Buy/Sell/Hold – I’m not a big fan of this vernacular, especially when they direct it at indexing investments. StockSpot founder Chris Byricki seemed to have a fun time on the latest version, putting a sell on all LICs that were mentioned – for the very reason you should. It has not lived up to it stated objective over 1,3- and 5-year period when compared to benchmark. The fact they then bring up yield as the only reason to hold an asset that has such poor total return means that the message is getting a bit lost.

Eton Solutions – have provided this whitepaper on the whether your family office is on the path to the future. They push their book in that they offer a solution that just happens to satisfy that future proofing, but it also provides some very good illustrations of the components of a sophisticated infrastructure.

Factors factor based risk models are moving from into retail as technology increases. I like the fact that advisers will be able to determine the overall exposure to size, momentum etc – I just hope it doesn’t start a “factor timing” wave which is incredible difficult to do.

Hong Kong - the Hong Kong Securities and Futures Commission (SFC) has published its Asset and Wealth Management Activities Survey (AWMAS) for 2021. An interesting report for those looking at how this unique jurisdiction has fared in a volatile year. A year of growth in assets for all sectors, with one data point of particular note - non-Hong Kong investors remained a major source of funding for the asset and wealth management business, accounting for 64% of the AUM.

iCapital – if you haven’t heard of this firm, this article is worth a read.

Meetings & Presentations – Perpetual (NFP), Mercer, Addepar, ICS (Data), Ardea (RR Update),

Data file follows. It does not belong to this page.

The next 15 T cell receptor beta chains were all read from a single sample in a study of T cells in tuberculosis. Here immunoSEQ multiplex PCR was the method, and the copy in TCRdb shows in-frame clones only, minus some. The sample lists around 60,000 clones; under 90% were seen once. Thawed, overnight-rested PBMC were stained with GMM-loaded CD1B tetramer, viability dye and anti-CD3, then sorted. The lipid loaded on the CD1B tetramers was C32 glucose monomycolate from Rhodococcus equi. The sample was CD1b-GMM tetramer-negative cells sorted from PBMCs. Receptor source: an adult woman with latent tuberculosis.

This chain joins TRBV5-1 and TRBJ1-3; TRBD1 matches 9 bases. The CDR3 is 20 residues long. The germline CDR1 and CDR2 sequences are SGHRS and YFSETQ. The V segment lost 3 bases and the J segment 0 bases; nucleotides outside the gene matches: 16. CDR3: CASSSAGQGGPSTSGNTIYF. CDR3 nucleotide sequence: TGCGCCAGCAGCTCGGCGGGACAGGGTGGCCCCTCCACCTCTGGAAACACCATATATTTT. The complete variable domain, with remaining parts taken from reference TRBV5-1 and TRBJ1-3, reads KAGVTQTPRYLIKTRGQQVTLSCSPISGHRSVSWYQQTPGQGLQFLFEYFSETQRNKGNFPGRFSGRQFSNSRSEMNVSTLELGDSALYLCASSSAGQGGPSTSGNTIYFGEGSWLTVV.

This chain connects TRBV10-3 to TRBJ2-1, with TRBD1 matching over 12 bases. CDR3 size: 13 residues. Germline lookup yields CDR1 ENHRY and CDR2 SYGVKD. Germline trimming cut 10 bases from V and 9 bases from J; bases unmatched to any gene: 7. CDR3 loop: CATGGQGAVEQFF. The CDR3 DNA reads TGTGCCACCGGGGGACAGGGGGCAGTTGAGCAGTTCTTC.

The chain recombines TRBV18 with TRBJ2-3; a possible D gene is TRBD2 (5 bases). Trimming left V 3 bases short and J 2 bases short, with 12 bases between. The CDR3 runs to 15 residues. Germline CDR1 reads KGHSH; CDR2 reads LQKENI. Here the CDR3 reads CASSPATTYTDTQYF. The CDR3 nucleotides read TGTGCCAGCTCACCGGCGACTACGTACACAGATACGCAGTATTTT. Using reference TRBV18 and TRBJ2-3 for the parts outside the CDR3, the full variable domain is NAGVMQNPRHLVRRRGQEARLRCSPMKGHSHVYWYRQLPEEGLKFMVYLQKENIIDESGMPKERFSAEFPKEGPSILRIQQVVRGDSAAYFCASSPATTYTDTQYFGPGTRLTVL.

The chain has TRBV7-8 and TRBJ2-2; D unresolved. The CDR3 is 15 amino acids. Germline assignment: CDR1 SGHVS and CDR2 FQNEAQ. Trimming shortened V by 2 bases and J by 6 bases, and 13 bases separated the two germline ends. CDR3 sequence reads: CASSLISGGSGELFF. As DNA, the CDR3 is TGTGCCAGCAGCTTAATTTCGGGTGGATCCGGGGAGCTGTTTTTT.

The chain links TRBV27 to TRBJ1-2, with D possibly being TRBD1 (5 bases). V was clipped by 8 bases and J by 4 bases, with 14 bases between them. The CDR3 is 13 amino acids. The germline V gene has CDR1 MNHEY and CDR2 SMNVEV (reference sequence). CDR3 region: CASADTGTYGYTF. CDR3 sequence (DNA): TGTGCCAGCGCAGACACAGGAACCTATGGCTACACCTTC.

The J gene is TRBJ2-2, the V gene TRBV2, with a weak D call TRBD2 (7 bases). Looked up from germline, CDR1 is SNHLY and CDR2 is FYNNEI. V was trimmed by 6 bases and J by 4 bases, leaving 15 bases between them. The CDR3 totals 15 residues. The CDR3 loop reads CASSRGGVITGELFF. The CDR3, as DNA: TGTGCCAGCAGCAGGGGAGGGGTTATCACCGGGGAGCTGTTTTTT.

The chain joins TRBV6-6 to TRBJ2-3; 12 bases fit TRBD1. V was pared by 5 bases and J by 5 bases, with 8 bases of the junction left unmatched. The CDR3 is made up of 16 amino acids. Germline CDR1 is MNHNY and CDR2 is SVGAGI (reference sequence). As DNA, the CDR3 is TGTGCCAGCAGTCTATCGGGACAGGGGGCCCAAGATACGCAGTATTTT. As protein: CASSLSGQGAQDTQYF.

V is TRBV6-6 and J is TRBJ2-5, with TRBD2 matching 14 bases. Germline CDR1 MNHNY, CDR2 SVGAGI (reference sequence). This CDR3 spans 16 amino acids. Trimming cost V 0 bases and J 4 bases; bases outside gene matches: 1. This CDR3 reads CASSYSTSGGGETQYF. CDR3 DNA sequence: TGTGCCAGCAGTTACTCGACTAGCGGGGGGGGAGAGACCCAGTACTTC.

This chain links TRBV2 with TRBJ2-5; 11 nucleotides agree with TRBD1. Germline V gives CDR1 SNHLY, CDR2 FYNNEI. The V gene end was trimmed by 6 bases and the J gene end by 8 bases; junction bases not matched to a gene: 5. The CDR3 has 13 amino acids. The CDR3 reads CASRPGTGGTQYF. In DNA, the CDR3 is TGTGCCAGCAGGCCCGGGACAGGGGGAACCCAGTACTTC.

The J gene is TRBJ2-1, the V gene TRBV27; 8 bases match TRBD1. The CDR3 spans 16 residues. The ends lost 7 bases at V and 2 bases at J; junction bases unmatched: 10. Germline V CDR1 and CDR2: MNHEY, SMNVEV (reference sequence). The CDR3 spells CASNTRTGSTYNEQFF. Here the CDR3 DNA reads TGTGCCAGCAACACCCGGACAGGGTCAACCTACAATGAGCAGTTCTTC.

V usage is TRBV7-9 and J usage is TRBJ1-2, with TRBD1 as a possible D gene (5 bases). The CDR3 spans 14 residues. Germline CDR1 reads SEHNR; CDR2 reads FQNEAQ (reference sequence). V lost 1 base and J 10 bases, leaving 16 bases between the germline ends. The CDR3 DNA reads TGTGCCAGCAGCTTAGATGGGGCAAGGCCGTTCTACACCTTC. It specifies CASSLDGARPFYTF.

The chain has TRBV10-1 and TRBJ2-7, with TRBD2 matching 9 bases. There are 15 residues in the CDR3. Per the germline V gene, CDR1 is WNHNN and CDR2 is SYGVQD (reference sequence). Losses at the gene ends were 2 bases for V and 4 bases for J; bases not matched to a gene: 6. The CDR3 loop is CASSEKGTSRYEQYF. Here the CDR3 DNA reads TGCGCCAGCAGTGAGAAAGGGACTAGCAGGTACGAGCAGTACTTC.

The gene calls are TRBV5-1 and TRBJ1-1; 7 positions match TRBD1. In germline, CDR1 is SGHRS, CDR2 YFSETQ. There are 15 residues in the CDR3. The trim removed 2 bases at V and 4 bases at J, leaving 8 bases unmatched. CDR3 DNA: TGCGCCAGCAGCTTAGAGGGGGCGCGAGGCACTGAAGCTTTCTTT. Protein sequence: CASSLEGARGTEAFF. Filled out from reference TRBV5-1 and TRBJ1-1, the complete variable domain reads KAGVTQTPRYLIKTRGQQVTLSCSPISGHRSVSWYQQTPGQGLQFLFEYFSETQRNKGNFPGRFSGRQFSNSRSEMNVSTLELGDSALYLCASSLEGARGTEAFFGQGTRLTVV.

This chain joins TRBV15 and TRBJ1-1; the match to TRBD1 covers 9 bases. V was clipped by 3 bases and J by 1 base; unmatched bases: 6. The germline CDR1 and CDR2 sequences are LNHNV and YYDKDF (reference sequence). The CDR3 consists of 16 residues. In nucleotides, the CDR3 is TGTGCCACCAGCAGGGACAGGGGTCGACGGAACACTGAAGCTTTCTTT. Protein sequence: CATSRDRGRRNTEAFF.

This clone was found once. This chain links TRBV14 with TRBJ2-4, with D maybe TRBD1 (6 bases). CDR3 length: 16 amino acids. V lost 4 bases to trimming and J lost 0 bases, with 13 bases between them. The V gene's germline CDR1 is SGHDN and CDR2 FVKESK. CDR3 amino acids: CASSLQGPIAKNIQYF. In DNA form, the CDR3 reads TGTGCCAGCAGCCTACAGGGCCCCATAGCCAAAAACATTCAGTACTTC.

ETFs & Indexing

For anyone arguing for Indexingthis interview with the founder of Greenwich Associates gives plenty of solid detail from someone that has been around the active/indexing debate for a long time. I believe in the value of indexing, but it is no panacea – you still have to decide on the asset allocation and if you can find active managers that outperform consistently in specific markets, then they deserve to raise assets. It’s just finding them that takes a lot of skill/luck.

SARK – here’s one straight from the marketing department. How do we take advantage of the flow into Cathie’ Woods funds? Answer - short it, charge 75bps and call it SARK.

Parametric – more global players are getting direct indexing ticket sizes down. Parametric has announced a US$100K minimum for a direct indexing SMA. Its not very customised as it uses sector ETFs and systematic tax-loss harvesting and other tax management strategies to enhance after-tax performance. It’s very much in the tax optimisation bucket but potentially shows newer players in Australia that it can be done with ETFs as a start.

EQT/Eight Bays – have launched a global equities ETMF that invests in offshore ETFs. It will be interesting to see why I would invest in a fund of fund structure when I can choose from a long list of index funds already in the market. They also mention that the fund had been developed specifically with charities and for-purpose organisations in mind – looking through the PDS, the fees are not low, you’re investing via US listed ETFs that can be bought domestically with simpler tax implications and you are relying on their alpha model in a space that us very hard to outperform. I’m unsure as to how this caters specifically to this client type.

I highlight this strategy as it does two things I am always wary of – claim a client cohort without any detail (E&F) and TAA/DAA in a space that even the brightest and best have struggled.

Afterpay – I don’t have an opinion on the stock itself, but I do know that your chances of outperforming the ASX200 index this quarter will be affected by your weighting. As an FYI, before the takeover announcement, the ASX200 ETF from iShares (IOZ) had a 1.15% allocation.

ESG & Philanthropy

Diggers and Dealers Conference – If you haven’t heard of this very famous mining conference held in WA, it’s worth checking out some of the detail. For those looking at commodities, this point from BHP may resonate – “BHP, whose main commodities are iron ore, copper and coal, is seeking to expand its exposure to the minerals that will be increasingly required to power the clean energy age such as nickel and copper”. BHP notes that the inflection point is 2020 for the rapidly approaching electric vehicle revolution and companies that may have been excluded by some ESG metrics are moving business models to fit demand.